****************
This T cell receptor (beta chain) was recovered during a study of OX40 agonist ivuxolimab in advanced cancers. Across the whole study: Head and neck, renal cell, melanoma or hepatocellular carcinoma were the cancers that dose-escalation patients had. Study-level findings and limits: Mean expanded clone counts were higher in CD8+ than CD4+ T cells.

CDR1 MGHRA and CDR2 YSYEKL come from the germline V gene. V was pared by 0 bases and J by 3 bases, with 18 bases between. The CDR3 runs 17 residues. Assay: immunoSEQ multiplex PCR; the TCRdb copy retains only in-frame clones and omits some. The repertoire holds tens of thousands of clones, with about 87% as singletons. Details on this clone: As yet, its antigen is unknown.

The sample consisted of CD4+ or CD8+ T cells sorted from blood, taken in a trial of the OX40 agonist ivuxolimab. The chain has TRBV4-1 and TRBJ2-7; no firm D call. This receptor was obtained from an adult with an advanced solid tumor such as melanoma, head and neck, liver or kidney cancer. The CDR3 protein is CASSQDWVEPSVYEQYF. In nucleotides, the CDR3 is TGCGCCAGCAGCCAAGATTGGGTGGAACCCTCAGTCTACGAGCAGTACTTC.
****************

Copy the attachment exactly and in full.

This T cell receptor (beta chain) was recovered during a study of OX40 agonist ivuxolimab in advanced cancers. Across the whole study: Head and neck, renal cell, melanoma or hepatocellular carcinoma were the cancers that dose-escalation patients had. Study-level findings and limits: Mean expanded clone counts were higher in CD8+ than CD4+ T cells.

CDR1 MGHRA and CDR2 YSYEKL come from the germline V gene. V was pared by 0 bases and J by 3 bases, with 18 bases between. The CDR3 runs 17 residues. Assay: immunoSEQ multiplex PCR; the TCRdb copy retains only in-frame clones and omits some. The repertoire holds tens of thousands of clones, with about 87% as singletons. Details on this clone: As yet, its antigen is unknown.

The sample consisted of CD4+ or CD8+ T cells sorted from blood, taken in a trial of the OX40 agonist ivuxolimab. The chain has TRBV4-1 and TRBJ2-7; no firm D call. This receptor was obtained from an adult with an advanced solid tumor such as melanoma, head and neck, liver or kidney cancer. The CDR3 protein is CASSQDWVEPSVYEQYF. In nucleotides, the CDR3 is TGCGCCAGCAGCCAAGATTGGGTGGAACCCTCAGTCTACGAGCAGTACTTC.